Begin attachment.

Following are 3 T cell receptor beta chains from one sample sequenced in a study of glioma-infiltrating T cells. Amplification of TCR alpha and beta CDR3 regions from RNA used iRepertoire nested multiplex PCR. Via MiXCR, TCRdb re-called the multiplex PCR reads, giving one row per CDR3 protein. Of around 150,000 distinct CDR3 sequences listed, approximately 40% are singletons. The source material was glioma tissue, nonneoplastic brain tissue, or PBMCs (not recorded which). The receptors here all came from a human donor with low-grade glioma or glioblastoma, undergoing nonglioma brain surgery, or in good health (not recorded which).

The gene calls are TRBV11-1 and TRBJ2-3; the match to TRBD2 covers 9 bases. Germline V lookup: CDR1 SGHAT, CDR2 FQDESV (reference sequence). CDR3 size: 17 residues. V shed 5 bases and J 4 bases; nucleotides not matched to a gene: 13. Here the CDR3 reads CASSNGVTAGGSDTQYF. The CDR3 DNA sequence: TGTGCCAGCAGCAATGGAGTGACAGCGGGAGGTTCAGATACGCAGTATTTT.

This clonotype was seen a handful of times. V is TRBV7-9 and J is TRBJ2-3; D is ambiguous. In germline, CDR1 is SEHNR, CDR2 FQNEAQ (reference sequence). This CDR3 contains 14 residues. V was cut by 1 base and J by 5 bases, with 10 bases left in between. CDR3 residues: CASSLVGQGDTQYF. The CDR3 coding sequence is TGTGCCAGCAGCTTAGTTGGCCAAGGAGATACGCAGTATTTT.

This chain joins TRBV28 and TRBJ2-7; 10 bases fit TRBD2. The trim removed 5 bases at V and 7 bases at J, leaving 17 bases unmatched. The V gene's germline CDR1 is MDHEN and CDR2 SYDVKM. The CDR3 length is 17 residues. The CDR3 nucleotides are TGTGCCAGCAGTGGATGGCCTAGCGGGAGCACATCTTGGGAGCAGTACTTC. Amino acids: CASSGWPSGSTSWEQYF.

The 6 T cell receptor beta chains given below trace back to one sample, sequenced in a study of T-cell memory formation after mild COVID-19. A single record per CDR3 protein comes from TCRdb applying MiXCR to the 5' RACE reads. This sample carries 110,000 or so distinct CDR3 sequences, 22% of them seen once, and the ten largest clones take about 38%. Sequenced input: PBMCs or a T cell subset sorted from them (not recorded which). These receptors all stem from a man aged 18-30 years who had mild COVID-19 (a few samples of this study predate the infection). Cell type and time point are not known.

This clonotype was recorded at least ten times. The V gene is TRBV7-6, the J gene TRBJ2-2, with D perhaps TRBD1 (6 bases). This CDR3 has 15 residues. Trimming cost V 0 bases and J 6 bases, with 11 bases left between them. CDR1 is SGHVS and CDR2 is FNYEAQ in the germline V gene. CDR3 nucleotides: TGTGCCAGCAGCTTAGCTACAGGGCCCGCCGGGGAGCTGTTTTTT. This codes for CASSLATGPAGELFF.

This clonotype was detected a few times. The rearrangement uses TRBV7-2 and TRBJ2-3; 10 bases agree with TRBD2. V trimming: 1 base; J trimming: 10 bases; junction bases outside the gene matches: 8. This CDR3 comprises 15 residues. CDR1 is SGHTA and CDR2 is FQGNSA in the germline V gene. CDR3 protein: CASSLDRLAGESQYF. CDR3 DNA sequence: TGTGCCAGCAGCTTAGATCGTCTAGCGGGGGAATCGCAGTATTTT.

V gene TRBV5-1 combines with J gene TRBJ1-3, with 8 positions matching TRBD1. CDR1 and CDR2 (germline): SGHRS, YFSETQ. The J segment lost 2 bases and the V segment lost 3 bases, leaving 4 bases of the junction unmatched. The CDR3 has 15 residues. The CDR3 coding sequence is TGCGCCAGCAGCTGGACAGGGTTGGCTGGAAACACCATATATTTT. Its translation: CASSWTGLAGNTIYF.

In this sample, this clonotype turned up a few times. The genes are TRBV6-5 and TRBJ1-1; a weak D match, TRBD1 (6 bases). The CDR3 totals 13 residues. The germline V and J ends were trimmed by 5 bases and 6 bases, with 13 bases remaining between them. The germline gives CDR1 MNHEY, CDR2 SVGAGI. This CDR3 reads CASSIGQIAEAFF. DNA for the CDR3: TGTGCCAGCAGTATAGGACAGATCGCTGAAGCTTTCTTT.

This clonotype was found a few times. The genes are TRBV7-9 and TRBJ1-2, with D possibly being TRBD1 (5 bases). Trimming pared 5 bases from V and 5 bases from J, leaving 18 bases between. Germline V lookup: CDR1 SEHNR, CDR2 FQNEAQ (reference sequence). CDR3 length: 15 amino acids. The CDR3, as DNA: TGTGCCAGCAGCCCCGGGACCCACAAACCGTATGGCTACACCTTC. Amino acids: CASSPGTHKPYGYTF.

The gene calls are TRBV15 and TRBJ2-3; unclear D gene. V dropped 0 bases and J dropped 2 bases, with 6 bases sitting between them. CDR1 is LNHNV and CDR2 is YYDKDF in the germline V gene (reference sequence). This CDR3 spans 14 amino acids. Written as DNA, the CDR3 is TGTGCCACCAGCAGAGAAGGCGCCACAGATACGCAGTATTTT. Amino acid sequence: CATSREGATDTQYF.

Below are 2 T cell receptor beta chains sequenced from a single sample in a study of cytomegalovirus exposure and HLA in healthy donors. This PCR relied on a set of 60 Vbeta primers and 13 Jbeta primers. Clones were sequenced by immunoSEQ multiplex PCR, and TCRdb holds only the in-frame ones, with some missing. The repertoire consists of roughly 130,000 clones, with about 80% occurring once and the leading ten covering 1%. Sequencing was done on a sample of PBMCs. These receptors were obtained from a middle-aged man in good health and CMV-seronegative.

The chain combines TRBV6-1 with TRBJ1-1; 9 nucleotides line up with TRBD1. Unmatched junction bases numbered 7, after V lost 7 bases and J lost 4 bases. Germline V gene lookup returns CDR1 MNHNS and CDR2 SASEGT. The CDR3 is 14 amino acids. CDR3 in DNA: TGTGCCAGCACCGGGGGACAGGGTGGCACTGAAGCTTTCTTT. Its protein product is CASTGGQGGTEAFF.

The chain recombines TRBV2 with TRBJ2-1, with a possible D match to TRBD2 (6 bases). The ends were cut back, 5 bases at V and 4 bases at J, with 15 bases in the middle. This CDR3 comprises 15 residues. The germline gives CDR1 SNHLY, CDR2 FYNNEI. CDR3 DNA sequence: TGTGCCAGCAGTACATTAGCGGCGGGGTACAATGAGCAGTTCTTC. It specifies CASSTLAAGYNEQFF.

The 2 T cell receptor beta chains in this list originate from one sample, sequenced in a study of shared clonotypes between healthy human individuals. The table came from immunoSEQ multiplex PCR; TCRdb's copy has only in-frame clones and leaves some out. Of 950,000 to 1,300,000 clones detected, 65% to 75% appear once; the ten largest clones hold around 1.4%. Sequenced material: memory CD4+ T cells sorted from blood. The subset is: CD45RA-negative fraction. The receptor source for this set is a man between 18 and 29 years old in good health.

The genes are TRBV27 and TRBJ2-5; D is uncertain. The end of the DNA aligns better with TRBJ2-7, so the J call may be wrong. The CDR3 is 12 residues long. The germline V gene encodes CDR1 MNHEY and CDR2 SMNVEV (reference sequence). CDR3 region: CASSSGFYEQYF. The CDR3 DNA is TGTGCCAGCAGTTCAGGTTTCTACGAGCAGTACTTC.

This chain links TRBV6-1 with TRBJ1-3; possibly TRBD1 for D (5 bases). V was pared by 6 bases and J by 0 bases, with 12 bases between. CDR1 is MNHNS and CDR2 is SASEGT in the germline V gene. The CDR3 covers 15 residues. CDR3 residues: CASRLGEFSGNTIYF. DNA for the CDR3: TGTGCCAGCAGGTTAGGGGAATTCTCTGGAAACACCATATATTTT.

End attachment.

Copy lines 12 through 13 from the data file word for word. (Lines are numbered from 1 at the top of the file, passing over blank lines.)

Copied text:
Below are 2 T cell receptor beta chains sequenced from a single sample in a study of cytomegalovirus exposure and HLA in healthy donors. This PCR relied on a set of 60 Vbeta primers and 13 Jbeta primers. Clones were sequenced by immunoSEQ multiplex PCR, and TCRdb holds only the in-frame ones, with some missing. The repertoire consists of roughly 130,000 clones, with about 80% occurring once and the leading ten covering 1%. Sequencing was done on a sample of PBMCs. These receptors were obtained from a middle-aged man in good health and CMV-seronegative.

The chain combines TRBV6-1 with TRBJ1-1; 9 nucleotides line up with TRBD1. Unmatched junction bases numbered 7, after V lost 7 bases and J lost 4 bases. Germline V gene lookup returns CDR1 MNHNS and CDR2 SASEGT. The CDR3 is 14 amino acids. CDR3 in DNA: TGTGCCAGCACCGGGGGACAGGGTGGCACTGAAGCTTTCTTT. Its protein product is CASTGGQGGTEAFF.